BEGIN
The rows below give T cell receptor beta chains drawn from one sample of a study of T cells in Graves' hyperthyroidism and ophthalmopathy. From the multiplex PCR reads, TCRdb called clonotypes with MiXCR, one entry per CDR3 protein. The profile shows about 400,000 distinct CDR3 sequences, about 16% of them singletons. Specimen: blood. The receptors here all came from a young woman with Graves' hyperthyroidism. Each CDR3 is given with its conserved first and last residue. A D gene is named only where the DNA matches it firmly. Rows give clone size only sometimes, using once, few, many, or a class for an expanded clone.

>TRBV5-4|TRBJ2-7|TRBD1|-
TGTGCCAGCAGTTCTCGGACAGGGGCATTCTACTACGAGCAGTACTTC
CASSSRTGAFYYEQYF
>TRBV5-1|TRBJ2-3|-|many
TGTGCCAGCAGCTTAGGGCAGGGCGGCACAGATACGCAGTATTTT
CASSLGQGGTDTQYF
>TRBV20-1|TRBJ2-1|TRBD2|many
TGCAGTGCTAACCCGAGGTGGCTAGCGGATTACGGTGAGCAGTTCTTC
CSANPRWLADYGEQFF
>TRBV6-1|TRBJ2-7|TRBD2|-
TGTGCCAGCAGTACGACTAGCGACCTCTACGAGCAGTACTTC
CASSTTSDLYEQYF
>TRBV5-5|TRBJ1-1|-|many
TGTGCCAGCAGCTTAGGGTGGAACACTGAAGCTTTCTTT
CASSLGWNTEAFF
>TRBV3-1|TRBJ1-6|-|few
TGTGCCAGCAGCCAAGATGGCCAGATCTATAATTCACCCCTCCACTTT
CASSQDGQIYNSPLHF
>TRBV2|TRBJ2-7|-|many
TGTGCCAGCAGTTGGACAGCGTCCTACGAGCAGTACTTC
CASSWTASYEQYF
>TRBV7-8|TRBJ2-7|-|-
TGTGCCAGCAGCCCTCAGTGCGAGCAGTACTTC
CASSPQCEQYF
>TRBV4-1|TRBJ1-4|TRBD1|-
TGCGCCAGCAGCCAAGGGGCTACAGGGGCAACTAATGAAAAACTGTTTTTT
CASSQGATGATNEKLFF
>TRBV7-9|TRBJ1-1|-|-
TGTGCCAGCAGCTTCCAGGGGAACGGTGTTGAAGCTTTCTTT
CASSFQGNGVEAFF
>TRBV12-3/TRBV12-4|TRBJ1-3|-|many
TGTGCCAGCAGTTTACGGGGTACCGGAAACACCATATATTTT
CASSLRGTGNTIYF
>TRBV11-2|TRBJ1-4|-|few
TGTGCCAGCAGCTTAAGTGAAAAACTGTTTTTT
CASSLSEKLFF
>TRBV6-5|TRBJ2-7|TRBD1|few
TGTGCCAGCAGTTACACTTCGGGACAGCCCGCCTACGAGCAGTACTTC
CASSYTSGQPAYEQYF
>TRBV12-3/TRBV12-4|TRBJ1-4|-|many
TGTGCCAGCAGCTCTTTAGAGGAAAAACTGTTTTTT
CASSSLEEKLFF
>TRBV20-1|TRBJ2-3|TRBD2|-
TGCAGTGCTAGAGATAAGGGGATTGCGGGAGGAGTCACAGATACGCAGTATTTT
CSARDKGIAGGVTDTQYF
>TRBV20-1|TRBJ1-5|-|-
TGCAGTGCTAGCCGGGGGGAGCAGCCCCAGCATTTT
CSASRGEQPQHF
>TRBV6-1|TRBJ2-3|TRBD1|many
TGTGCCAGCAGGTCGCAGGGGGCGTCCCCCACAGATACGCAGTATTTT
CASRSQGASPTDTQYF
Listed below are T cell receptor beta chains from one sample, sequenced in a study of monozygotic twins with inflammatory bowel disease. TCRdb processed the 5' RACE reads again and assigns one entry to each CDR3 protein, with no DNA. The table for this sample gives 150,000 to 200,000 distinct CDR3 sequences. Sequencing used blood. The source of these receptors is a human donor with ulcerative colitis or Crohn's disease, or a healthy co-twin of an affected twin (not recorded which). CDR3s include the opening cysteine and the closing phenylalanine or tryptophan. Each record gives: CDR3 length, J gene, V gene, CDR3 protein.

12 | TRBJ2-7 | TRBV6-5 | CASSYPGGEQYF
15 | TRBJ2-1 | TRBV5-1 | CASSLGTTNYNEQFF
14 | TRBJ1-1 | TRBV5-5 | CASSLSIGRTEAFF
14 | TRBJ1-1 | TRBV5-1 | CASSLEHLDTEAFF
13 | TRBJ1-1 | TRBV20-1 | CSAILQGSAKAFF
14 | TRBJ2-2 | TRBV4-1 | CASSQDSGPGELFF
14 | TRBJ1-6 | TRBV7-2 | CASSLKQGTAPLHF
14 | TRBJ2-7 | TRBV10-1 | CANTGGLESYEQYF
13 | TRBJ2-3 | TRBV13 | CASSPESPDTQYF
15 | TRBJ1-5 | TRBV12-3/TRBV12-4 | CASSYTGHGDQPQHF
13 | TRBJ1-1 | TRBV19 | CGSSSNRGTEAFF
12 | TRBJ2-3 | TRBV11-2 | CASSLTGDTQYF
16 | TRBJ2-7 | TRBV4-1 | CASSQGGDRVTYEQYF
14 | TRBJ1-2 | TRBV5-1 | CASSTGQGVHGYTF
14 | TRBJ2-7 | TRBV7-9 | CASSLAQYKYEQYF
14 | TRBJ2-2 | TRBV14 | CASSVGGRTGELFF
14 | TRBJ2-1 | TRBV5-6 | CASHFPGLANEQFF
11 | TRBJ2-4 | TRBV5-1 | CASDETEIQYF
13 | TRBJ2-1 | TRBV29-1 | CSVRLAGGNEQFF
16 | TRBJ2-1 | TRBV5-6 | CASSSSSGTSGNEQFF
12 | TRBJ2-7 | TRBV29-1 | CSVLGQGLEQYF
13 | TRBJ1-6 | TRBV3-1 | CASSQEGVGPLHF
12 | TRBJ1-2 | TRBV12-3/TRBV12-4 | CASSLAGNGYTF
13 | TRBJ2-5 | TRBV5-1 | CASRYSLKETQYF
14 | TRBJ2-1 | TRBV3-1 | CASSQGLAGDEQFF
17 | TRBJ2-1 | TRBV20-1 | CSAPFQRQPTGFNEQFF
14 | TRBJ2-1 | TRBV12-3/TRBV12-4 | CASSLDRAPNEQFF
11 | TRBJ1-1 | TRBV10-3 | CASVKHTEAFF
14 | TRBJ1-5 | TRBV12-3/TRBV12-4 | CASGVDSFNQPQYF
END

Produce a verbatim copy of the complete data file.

The rows below give T cell receptor beta chains drawn from one sample of a study of T cells in Graves' hyperthyroidism and ophthalmopathy. From the multiplex PCR reads, TCRdb called clonotypes with MiXCR, one entry per CDR3 protein. The profile shows about 400,000 distinct CDR3 sequences, about 16% of them singletons. Specimen: blood. The receptors here all came from a young woman with Graves' hyperthyroidism. Each CDR3 is given with its conserved first and last residue. A D gene is named only where the DNA matches it firmly. Rows give clone size only sometimes, using once, few, many, or a class for an expanded clone.

>TRBV5-4|TRBJ2-7|TRBD1|-
TGTGCCAGCAGTTCTCGGACAGGGGCATTCTACTACGAGCAGTACTTC
CASSSRTGAFYYEQYF
>TRBV5-1|TRBJ2-3|-|many
TGTGCCAGCAGCTTAGGGCAGGGCGGCACAGATACGCAGTATTTT
CASSLGQGGTDTQYF
>TRBV20-1|TRBJ2-1|TRBD2|many
TGCAGTGCTAACCCGAGGTGGCTAGCGGATTACGGTGAGCAGTTCTTC
CSANPRWLADYGEQFF
>TRBV6-1|TRBJ2-7|TRBD2|-
TGTGCCAGCAGTACGACTAGCGACCTCTACGAGCAGTACTTC
CASSTTSDLYEQYF
>TRBV5-5|TRBJ1-1|-|many
TGTGCCAGCAGCTTAGGGTGGAACACTGAAGCTTTCTTT
CASSLGWNTEAFF
>TRBV3-1|TRBJ1-6|-|few
TGTGCCAGCAGCCAAGATGGCCAGATCTATAATTCACCCCTCCACTTT
CASSQDGQIYNSPLHF
>TRBV2|TRBJ2-7|-|many
TGTGCCAGCAGTTGGACAGCGTCCTACGAGCAGTACTTC
CASSWTASYEQYF
>TRBV7-8|TRBJ2-7|-|-
TGTGCCAGCAGCCCTCAGTGCGAGCAGTACTTC
CASSPQCEQYF
>TRBV4-1|TRBJ1-4|TRBD1|-
TGCGCCAGCAGCCAAGGGGCTACAGGGGCAACTAATGAAAAACTGTTTTTT
CASSQGATGATNEKLFF
>TRBV7-9|TRBJ1-1|-|-
TGTGCCAGCAGCTTCCAGGGGAACGGTGTTGAAGCTTTCTTT
CASSFQGNGVEAFF
>TRBV12-3/TRBV12-4|TRBJ1-3|-|many
TGTGCCAGCAGTTTACGGGGTACCGGAAACACCATATATTTT
CASSLRGTGNTIYF
>TRBV11-2|TRBJ1-4|-|few
TGTGCCAGCAGCTTAAGTGAAAAACTGTTTTTT
CASSLSEKLFF
>TRBV6-5|TRBJ2-7|TRBD1|few
TGTGCCAGCAGTTACACTTCGGGACAGCCCGCCTACGAGCAGTACTTC
CASSYTSGQPAYEQYF
>TRBV12-3/TRBV12-4|TRBJ1-4|-|many
TGTGCCAGCAGCTCTTTAGAGGAAAAACTGTTTTTT
CASSSLEEKLFF
>TRBV20-1|TRBJ2-3|TRBD2|-
TGCAGTGCTAGAGATAAGGGGATTGCGGGAGGAGTCACAGATACGCAGTATTTT
CSARDKGIAGGVTDTQYF
>TRBV20-1|TRBJ1-5|-|-
TGCAGTGCTAGCCGGGGGGAGCAGCCCCAGCATTTT
CSASRGEQPQHF
>TRBV6-1|TRBJ2-3|TRBD1|many
TGTGCCAGCAGGTCGCAGGGGGCGTCCCCCACAGATACGCAGTATTTT
CASRSQGASPTDTQYF
Listed below are T cell receptor beta chains from one sample, sequenced in a study of monozygotic twins with inflammatory bowel disease. TCRdb processed the 5' RACE reads again and assigns one entry to each CDR3 protein, with no DNA. The table for this sample gives 150,000 to 200,000 distinct CDR3 sequences. Sequencing used blood. The source of these receptors is a human donor with ulcerative colitis or Crohn's disease, or a healthy co-twin of an affected twin (not recorded which). CDR3s include the opening cysteine and the closing phenylalanine or tryptophan. Each record gives: CDR3 length, J gene, V gene, CDR3 protein.

12 | TRBJ2-7 | TRBV6-5 | CASSYPGGEQYF
15 | TRBJ2-1 | TRBV5-1 | CASSLGTTNYNEQFF
14 | TRBJ1-1 | TRBV5-5 | CASSLSIGRTEAFF
14 | TRBJ1-1 | TRBV5-1 | CASSLEHLDTEAFF
13 | TRBJ1-1 | TRBV20-1 | CSAILQGSAKAFF
14 | TRBJ2-2 | TRBV4-1 | CASSQDSGPGELFF
14 | TRBJ1-6 | TRBV7-2 | CASSLKQGTAPLHF
14 | TRBJ2-7 | TRBV10-1 | CANTGGLESYEQYF
13 | TRBJ2-3 | TRBV13 | CASSPESPDTQYF
15 | TRBJ1-5 | TRBV12-3/TRBV12-4 | CASSYTGHGDQPQHF
13 | TRBJ1-1 | TRBV19 | CGSSSNRGTEAFF
12 | TRBJ2-3 | TRBV11-2 | CASSLTGDTQYF
16 | TRBJ2-7 | TRBV4-1 | CASSQGGDRVTYEQYF
14 | TRBJ1-2 | TRBV5-1 | CASSTGQGVHGYTF
14 | TRBJ2-7 | TRBV7-9 | CASSLAQYKYEQYF
14 | TRBJ2-2 | TRBV14 | CASSVGGRTGELFF
14 | TRBJ2-1 | TRBV5-6 | CASHFPGLANEQFF
11 | TRBJ2-4 | TRBV5-1 | CASDETEIQYF
13 | TRBJ2-1 | TRBV29-1 | CSVRLAGGNEQFF
16 | TRBJ2-1 | TRBV5-6 | CASSSSSGTSGNEQFF
12 | TRBJ2-7 | TRBV29-1 | CSVLGQGLEQYF
13 | TRBJ1-6 | TRBV3-1 | CASSQEGVGPLHF
12 | TRBJ1-2 | TRBV12-3/TRBV12-4 | CASSLAGNGYTF
13 | TRBJ2-5 | TRBV5-1 | CASRYSLKETQYF
14 | TRBJ2-1 | TRBV3-1 | CASSQGLAGDEQFF
17 | TRBJ2-1 | TRBV20-1 | CSAPFQRQPTGFNEQFF
14 | TRBJ2-1 | TRBV12-3/TRBV12-4 | CASSLDRAPNEQFF
11 | TRBJ1-1 | TRBV10-3 | CASVKHTEAFF
14 | TRBJ1-5 | TRBV12-3/TRBV12-4 | CASGVDSFNQPQYF